The Council went over their slides and their stats endlessly. A few drawings had changed, the ten-then-eight stories were now to be six, etc.

Finally they announced that Merlone Geier’s representative would speak, followed by Steve Rasmussen, owner of Milk Pail.

The young guy with the slicked-back hair, shiny shoes and expensive suit, his face familiar by now, got up to give Geier’s spiel, trying as always to impress. Up pops a slide: a long list of all the meetings they’ve attended with the city over this.

(Well yeah dude that’s part of your job and part of their jobs. You wouldn’t still be doing this after two and a half years if you didn’t expect to make millions off it.)

But then–at the end he turned and gestured expansively towards Steve and darn if the guy didn’t smile, I mean, really smiled Steve’s way. I realized suddenly I’d never seen him looking anything but majorly stressed before.

Steve got up. He said that Merlone Geier had been helpful (while I thought, Steve, you are the salt of the earth and the nicest guy ever but that’s not a description I thought I would ever hear, not even from a saint like you) and he went on to announce that he and they had come to an agreement on the parking.

Yes it would cover the required number of spaces for his business.

Yes it would be for a long time to come. (Having his daughters inherit his business and being able to continue there for another generation had been a huge issue to the community.)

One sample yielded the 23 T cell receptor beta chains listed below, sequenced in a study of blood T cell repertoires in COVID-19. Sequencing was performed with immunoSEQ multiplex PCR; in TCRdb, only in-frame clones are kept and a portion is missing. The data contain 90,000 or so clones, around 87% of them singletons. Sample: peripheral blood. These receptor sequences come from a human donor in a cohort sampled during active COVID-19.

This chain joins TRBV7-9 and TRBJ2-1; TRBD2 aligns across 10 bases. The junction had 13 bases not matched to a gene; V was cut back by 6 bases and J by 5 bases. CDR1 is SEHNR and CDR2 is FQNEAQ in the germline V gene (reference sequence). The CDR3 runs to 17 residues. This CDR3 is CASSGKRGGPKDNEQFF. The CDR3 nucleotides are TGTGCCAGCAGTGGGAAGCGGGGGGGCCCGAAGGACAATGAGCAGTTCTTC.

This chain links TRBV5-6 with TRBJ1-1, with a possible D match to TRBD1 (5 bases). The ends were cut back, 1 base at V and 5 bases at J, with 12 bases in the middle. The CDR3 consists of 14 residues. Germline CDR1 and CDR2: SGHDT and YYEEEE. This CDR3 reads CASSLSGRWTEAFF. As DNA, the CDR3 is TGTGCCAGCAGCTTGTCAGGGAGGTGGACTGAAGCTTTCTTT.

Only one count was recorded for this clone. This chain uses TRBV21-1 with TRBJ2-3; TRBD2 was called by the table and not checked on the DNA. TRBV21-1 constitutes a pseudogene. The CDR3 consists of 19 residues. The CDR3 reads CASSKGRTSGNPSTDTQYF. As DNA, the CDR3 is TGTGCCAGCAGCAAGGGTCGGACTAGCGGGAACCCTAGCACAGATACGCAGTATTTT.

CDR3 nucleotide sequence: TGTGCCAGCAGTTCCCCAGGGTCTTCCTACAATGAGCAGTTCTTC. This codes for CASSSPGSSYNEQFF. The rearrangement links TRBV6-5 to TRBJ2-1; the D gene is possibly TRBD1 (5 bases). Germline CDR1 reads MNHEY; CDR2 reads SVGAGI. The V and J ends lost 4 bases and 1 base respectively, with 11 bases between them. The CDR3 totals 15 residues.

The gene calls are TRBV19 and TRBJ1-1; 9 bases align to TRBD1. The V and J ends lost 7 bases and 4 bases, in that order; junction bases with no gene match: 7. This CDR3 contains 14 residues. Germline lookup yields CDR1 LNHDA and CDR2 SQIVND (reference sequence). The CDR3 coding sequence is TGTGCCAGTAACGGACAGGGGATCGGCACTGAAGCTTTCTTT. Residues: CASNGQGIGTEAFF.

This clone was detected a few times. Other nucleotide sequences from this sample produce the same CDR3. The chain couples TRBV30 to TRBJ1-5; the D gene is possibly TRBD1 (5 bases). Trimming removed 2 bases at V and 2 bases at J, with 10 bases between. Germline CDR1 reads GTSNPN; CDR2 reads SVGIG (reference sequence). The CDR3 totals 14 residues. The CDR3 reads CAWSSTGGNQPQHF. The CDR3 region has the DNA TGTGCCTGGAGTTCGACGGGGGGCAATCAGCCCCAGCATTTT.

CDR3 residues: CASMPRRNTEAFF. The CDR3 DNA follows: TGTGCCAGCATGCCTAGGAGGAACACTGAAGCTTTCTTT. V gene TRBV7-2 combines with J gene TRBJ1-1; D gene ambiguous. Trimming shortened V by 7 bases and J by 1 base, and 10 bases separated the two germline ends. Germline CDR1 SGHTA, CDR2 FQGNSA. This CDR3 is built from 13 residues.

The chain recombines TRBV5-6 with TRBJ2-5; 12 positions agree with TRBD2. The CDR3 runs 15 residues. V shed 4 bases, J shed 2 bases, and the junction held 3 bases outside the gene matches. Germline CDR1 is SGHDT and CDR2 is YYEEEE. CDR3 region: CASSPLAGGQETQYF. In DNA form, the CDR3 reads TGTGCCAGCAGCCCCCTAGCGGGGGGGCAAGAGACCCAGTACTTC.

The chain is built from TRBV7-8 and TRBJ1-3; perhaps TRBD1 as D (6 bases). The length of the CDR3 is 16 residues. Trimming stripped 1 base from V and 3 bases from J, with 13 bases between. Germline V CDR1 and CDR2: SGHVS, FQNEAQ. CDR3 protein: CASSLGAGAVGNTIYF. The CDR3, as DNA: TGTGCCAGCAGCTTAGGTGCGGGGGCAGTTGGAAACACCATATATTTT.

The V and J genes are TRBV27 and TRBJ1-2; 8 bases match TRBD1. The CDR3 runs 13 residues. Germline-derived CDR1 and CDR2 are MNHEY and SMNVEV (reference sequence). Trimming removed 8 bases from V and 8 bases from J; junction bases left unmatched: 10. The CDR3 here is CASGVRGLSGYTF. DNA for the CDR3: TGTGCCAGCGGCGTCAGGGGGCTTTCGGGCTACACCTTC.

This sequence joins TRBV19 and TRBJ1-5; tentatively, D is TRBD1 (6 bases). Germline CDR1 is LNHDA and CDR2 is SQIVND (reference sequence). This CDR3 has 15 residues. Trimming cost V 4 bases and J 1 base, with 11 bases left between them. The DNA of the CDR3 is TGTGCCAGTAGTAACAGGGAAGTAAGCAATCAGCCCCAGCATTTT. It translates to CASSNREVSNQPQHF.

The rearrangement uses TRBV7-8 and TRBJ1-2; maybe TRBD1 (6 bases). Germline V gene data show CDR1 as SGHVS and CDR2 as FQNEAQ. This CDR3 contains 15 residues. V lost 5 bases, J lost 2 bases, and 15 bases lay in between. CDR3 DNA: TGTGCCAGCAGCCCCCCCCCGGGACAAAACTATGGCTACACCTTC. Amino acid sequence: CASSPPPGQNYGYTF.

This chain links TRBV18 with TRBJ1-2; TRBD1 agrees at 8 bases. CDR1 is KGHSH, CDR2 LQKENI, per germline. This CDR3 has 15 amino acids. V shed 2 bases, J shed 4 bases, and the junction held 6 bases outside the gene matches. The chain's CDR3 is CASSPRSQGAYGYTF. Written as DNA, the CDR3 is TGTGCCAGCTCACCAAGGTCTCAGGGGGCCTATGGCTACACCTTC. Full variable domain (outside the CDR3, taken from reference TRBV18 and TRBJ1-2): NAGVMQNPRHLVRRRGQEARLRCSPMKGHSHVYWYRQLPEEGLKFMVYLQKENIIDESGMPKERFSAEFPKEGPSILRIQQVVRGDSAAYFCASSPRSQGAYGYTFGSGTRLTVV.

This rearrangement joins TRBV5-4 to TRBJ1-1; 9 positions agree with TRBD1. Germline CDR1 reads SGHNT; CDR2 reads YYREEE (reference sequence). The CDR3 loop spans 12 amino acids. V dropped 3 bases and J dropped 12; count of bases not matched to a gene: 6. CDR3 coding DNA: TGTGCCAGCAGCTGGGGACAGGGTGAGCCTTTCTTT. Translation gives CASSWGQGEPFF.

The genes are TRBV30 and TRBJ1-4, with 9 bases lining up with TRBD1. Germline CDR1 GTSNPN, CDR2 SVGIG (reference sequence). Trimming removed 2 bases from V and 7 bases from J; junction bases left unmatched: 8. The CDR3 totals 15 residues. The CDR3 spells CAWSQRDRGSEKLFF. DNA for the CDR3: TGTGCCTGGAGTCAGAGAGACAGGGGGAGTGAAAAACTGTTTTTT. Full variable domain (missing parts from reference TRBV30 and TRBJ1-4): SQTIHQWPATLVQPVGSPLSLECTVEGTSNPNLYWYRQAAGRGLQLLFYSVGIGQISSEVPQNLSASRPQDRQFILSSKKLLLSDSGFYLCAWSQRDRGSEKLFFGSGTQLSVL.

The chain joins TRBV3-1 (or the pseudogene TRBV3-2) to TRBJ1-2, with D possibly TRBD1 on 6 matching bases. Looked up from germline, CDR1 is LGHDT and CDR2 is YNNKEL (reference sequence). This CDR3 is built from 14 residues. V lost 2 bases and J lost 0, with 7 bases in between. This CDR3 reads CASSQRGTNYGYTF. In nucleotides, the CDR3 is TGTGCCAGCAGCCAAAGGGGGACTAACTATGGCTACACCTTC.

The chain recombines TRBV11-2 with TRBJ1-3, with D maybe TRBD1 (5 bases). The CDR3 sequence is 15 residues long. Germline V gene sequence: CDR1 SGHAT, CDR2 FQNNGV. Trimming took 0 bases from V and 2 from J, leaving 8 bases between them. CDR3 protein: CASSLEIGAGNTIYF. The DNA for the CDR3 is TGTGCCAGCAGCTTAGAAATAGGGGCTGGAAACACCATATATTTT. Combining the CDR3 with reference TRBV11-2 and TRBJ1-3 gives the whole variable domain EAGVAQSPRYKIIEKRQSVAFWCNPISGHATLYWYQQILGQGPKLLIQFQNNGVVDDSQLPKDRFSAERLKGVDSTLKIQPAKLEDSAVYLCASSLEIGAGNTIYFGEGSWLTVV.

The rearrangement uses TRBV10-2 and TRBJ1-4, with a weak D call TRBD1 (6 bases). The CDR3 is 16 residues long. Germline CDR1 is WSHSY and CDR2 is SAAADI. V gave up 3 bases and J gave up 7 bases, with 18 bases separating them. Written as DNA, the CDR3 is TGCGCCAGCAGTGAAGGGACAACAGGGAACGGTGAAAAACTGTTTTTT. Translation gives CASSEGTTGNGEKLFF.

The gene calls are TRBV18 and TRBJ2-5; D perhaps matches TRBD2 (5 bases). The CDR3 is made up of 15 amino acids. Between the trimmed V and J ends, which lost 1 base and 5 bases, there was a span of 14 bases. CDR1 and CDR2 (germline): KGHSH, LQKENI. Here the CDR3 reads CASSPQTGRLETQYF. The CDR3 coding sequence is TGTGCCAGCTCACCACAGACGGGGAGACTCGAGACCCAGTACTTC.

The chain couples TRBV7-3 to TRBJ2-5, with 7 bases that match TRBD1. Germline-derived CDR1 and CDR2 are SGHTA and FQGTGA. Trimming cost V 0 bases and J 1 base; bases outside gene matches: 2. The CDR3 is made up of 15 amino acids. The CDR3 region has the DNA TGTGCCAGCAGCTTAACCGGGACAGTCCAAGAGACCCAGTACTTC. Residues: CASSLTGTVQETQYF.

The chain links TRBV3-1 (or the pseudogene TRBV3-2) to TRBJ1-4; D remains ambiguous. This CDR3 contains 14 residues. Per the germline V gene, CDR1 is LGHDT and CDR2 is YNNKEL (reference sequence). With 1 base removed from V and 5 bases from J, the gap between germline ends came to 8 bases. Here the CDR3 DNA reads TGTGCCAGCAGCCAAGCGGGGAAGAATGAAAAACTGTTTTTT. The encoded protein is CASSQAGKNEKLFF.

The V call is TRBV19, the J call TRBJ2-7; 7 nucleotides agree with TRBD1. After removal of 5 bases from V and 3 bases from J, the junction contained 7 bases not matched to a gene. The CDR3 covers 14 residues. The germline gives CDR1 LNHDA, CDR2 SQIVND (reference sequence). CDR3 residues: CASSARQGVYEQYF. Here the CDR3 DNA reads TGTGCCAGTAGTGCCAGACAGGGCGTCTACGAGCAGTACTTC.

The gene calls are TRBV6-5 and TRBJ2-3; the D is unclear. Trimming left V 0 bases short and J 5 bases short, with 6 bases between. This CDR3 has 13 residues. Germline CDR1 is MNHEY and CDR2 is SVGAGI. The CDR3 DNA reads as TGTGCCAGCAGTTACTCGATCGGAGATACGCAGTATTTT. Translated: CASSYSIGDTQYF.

The Council sat there as stunned as the rest of us. We all clapped. The mayor reminded us we were not allowed to clap during a hearing. Okay, let’s see how loud our faces can smile, then–but the councilmen were grinning bigtime, too.

But Steve offered no details and he sat down and they had to go on debating the project while not knowing just what changes the developer was thinking of doing to make it so what Steve had just said would be feasible. Were they talking about relocating the proposed parking structure? Just rededicating some of the spots still a good hike away? Nobody seemed to ask, or if they did I sure missed it.

The planning commission days earlier had unanimously voted the project down, a complete turnaround on their part, pending the completion of the Concise Plan for the overall area. Etc.  I’m thinking surely all the public pressure in support of Milk Pail played into that.

Two hours later…